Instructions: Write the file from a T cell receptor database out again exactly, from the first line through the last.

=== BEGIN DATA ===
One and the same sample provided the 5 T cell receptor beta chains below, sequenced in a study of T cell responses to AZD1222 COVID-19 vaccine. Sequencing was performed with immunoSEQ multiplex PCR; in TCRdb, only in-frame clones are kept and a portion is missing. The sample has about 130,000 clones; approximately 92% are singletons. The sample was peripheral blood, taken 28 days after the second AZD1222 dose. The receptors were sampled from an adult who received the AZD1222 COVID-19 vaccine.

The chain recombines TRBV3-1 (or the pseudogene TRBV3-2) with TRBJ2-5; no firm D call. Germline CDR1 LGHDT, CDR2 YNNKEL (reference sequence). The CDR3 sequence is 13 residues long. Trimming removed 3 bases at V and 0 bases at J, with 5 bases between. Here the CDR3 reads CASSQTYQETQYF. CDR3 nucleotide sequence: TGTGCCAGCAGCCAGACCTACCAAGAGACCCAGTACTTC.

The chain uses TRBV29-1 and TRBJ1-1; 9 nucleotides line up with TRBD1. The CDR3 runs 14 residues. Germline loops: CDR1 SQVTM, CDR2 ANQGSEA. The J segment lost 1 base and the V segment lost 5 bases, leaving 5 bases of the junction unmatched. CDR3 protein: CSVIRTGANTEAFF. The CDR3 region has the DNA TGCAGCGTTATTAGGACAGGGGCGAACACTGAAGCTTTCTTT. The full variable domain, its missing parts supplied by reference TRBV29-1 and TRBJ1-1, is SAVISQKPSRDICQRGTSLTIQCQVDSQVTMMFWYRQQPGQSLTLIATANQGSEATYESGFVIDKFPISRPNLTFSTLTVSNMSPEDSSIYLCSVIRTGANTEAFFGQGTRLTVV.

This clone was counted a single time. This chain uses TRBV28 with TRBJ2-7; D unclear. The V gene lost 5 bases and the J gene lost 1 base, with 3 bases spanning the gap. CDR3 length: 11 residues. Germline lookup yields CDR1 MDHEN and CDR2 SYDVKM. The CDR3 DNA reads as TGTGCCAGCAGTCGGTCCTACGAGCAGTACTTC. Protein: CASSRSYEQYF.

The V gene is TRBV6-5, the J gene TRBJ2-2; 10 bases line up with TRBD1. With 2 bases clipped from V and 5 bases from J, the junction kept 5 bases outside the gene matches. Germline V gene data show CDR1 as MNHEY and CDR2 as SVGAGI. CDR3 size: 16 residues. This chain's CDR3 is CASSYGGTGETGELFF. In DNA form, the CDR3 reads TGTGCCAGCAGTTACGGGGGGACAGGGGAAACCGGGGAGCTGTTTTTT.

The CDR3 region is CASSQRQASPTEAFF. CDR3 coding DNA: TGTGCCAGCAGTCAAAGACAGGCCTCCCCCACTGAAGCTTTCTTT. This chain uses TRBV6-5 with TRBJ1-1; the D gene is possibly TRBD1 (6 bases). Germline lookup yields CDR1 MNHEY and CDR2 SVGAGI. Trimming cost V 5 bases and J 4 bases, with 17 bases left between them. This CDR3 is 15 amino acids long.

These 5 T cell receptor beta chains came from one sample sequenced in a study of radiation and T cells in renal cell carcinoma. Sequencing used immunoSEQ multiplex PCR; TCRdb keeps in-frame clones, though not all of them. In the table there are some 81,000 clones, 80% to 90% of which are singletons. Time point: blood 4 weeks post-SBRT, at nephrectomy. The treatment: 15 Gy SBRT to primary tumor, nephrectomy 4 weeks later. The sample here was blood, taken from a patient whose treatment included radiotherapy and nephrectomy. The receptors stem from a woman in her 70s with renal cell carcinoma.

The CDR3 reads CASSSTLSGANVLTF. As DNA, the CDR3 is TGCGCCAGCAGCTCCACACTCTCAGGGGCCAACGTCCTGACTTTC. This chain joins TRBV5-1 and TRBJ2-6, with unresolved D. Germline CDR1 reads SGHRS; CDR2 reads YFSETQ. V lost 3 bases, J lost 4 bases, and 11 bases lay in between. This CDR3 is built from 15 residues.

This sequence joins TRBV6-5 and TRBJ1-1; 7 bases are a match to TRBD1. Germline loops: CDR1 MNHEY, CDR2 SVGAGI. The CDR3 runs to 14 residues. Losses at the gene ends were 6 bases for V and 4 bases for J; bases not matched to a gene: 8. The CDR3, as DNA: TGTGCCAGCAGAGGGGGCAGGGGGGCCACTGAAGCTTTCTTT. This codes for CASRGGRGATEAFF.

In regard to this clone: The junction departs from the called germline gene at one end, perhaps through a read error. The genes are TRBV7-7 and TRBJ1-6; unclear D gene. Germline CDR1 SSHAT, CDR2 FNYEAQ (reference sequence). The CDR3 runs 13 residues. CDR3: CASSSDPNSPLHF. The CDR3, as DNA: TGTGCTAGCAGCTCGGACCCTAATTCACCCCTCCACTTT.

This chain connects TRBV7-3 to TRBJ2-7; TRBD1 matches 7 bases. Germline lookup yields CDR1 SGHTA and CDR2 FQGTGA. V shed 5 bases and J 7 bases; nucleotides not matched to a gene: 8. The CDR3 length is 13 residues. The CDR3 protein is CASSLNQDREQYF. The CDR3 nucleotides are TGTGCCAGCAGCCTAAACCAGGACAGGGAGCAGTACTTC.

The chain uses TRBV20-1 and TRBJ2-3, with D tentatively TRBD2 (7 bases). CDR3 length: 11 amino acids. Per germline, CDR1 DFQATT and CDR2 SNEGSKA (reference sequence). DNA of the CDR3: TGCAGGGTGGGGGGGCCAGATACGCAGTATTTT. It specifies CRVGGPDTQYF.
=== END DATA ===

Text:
One and the same sample provided the 5 T cell receptor beta chains below, sequenced in a study of T cell responses to AZD1222 COVID-19 vaccine. Sequencing was performed with immunoSEQ multiplex PCR; in TCRdb, only in-frame clones are kept and a portion is missing. The sample has about 130,000 clones; approximately 92% are singletons. The sample was peripheral blood, taken 28 days after the second AZD1222 dose. The receptors were sampled from an adult who received the AZD1222 COVID-19 vaccine.

The chain recombines TRBV3-1 (or the pseudogene TRBV3-2) with TRBJ2-5; no firm D call. Germline CDR1 LGHDT, CDR2 YNNKEL (reference sequence). The CDR3 sequence is 13 residues long. Trimming removed 3 bases at V and 0 bases at J, with 5 bases between. Here the CDR3 reads CASSQTYQETQYF. CDR3 nucleotide sequence: TGTGCCAGCAGCCAGACCTACCAAGAGACCCAGTACTTC.

The chain uses TRBV29-1 and TRBJ1-1; 9 nucleotides line up with TRBD1. The CDR3 runs 14 residues. Germline loops: CDR1 SQVTM, CDR2 ANQGSEA. The J segment lost 1 base and the V segment lost 5 bases, leaving 5 bases of the junction unmatched. CDR3 protein: CSVIRTGANTEAFF. The CDR3 region has the DNA TGCAGCGTTATTAGGACAGGGGCGAACACTGAAGCTTTCTTT. The full variable domain, its missing parts supplied by reference TRBV29-1 and TRBJ1-1, is SAVISQKPSRDICQRGTSLTIQCQVDSQVTMMFWYRQQPGQSLTLIATANQGSEATYESGFVIDKFPISRPNLTFSTLTVSNMSPEDSSIYLCSVIRTGANTEAFFGQGTRLTVV.

This clone was counted a single time. This chain uses TRBV28 with TRBJ2-7; D unclear. The V gene lost 5 bases and the J gene lost 1 base, with 3 bases spanning the gap. CDR3 length: 11 residues. Germline lookup yields CDR1 MDHEN and CDR2 SYDVKM. The CDR3 DNA reads as TGTGCCAGCAGTCGGTCCTACGAGCAGTACTTC. Protein: CASSRSYEQYF.

The V gene is TRBV6-5, the J gene TRBJ2-2; 10 bases line up with TRBD1. With 2 bases clipped from V and 5 bases from J, the junction kept 5 bases outside the gene matches. Germline V gene data show CDR1 as MNHEY and CDR2 as SVGAGI. CDR3 size: 16 residues. This chain's CDR3 is CASSYGGTGETGELFF. In DNA form, the CDR3 reads TGTGCCAGCAGTTACGGGGGGACAGGGGAAACCGGGGAGCTGTTTTTT.

The CDR3 region is CASSQRQASPTEAFF. CDR3 coding DNA: TGTGCCAGCAGTCAAAGACAGGCCTCCCCCACTGAAGCTTTCTTT. This chain uses TRBV6-5 with TRBJ1-1; the D gene is possibly TRBD1 (6 bases). Germline lookup yields CDR1 MNHEY and CDR2 SVGAGI. Trimming cost V 5 bases and J 4 bases, with 17 bases left between them. This CDR3 is 15 amino acids long.

These 5 T cell receptor beta chains came from one sample sequenced in a study of radiation and T cells in renal cell carcinoma. Sequencing used immunoSEQ multiplex PCR; TCRdb keeps in-frame clones, though not all of them. In the table there are some 81,000 clones, 80% to 90% of which are singletons. Time point: blood 4 weeks post-SBRT, at nephrectomy. The treatment: 15 Gy SBRT to primary tumor, nephrectomy 4 weeks later. The sample here was blood, taken from a patient whose treatment included radiotherapy and nephrectomy. The receptors stem from a woman in her 70s with renal cell carcinoma.

The CDR3 reads CASSSTLSGANVLTF. As DNA, the CDR3 is TGCGCCAGCAGCTCCACACTCTCAGGGGCCAACGTCCTGACTTTC. This chain joins TRBV5-1 and TRBJ2-6, with unresolved D. Germline CDR1 reads SGHRS; CDR2 reads YFSETQ. V lost 3 bases, J lost 4 bases, and 11 bases lay in between. This CDR3 is built from 15 residues.

This sequence joins TRBV6-5 and TRBJ1-1; 7 bases are a match to TRBD1. Germline loops: CDR1 MNHEY, CDR2 SVGAGI. The CDR3 runs to 14 residues. Losses at the gene ends were 6 bases for V and 4 bases for J; bases not matched to a gene: 8. The CDR3, as DNA: TGTGCCAGCAGAGGGGGCAGGGGGGCCACTGAAGCTTTCTTT. This codes for CASRGGRGATEAFF.

In regard to this clone: The junction departs from the called germline gene at one end, perhaps through a read error. The genes are TRBV7-7 and TRBJ1-6; unclear D gene. Germline CDR1 SSHAT, CDR2 FNYEAQ (reference sequence). The CDR3 runs 13 residues. CDR3: CASSSDPNSPLHF. The CDR3, as DNA: TGTGCTAGCAGCTCGGACCCTAATTCACCCCTCCACTTT.

This chain connects TRBV7-3 to TRBJ2-7; TRBD1 matches 7 bases. Germline lookup yields CDR1 SGHTA and CDR2 FQGTGA. V shed 5 bases and J 7 bases; nucleotides not matched to a gene: 8. The CDR3 length is 13 residues. The CDR3 protein is CASSLNQDREQYF. The CDR3 nucleotides are TGTGCCAGCAGCCTAAACCAGGACAGGGAGCAGTACTTC.

The chain uses TRBV20-1 and TRBJ2-3, with D tentatively TRBD2 (7 bases). CDR3 length: 11 amino acids. Per germline, CDR1 DFQATT and CDR2 SNEGSKA (reference sequence). DNA of the CDR3: TGCAGGGTGGGGGGGCCAGATACGCAGTATTTT. It specifies CRVGGPDTQYF.